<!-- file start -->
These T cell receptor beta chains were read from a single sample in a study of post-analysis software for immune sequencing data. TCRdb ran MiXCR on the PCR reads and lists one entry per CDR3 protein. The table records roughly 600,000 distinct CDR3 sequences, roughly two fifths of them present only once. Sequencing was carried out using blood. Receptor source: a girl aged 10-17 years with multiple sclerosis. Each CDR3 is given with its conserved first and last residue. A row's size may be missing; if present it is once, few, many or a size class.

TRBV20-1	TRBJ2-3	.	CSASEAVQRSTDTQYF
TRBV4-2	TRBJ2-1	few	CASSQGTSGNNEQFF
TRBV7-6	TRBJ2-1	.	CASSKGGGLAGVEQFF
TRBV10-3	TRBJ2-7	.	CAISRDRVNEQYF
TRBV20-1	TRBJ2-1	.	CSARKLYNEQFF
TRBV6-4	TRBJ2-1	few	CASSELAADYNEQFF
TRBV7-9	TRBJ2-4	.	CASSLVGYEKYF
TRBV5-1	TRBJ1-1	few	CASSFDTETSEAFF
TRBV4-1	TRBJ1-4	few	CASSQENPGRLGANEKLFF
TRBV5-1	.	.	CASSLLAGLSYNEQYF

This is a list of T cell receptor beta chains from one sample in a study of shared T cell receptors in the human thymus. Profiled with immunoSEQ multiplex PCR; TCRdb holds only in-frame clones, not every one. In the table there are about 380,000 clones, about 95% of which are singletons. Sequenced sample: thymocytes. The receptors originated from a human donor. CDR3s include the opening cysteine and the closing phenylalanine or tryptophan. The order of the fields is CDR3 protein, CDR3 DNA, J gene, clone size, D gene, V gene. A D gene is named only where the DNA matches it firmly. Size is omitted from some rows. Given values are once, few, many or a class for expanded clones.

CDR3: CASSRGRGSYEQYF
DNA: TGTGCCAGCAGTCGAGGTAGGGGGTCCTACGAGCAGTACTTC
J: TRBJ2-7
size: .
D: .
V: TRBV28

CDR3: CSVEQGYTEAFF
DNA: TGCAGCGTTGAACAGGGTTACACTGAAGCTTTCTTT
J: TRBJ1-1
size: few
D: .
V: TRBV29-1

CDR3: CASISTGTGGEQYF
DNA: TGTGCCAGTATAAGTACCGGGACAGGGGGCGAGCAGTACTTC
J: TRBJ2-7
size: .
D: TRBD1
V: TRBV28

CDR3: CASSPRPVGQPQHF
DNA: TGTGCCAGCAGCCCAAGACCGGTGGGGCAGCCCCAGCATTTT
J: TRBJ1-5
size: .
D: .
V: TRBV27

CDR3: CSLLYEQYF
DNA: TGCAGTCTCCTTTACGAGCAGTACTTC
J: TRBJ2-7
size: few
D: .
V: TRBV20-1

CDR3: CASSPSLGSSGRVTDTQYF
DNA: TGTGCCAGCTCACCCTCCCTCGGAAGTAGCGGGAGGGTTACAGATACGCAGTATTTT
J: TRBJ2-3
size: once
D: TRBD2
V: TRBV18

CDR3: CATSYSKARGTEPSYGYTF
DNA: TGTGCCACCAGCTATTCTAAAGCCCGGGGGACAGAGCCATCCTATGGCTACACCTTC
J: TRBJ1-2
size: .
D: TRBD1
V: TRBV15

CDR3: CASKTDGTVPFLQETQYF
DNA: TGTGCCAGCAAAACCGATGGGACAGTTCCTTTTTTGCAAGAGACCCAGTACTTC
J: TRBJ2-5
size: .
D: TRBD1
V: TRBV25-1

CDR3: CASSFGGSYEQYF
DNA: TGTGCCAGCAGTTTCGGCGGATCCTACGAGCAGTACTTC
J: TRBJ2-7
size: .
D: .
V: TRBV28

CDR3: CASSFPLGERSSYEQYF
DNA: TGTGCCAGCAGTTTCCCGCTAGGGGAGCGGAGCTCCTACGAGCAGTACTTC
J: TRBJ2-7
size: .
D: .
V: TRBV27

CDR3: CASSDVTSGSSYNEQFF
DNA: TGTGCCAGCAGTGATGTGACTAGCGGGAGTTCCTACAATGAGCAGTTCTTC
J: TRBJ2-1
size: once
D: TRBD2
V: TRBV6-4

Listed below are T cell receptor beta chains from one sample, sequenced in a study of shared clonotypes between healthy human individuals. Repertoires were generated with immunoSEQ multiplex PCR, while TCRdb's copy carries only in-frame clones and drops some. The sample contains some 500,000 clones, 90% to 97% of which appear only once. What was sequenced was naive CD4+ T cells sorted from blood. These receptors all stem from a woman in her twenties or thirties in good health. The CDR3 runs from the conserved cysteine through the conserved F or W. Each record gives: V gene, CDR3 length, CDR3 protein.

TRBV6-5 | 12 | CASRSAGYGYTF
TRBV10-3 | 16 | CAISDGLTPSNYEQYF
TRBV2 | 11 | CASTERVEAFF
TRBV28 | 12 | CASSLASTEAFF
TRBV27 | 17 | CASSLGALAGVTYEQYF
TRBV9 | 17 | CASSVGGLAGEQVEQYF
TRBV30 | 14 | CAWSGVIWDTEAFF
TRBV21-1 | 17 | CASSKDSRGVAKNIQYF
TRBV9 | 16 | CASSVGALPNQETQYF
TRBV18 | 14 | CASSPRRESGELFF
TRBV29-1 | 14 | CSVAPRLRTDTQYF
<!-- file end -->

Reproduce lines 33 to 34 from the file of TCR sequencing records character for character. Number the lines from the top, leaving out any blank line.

J: TRBJ1-5
size: .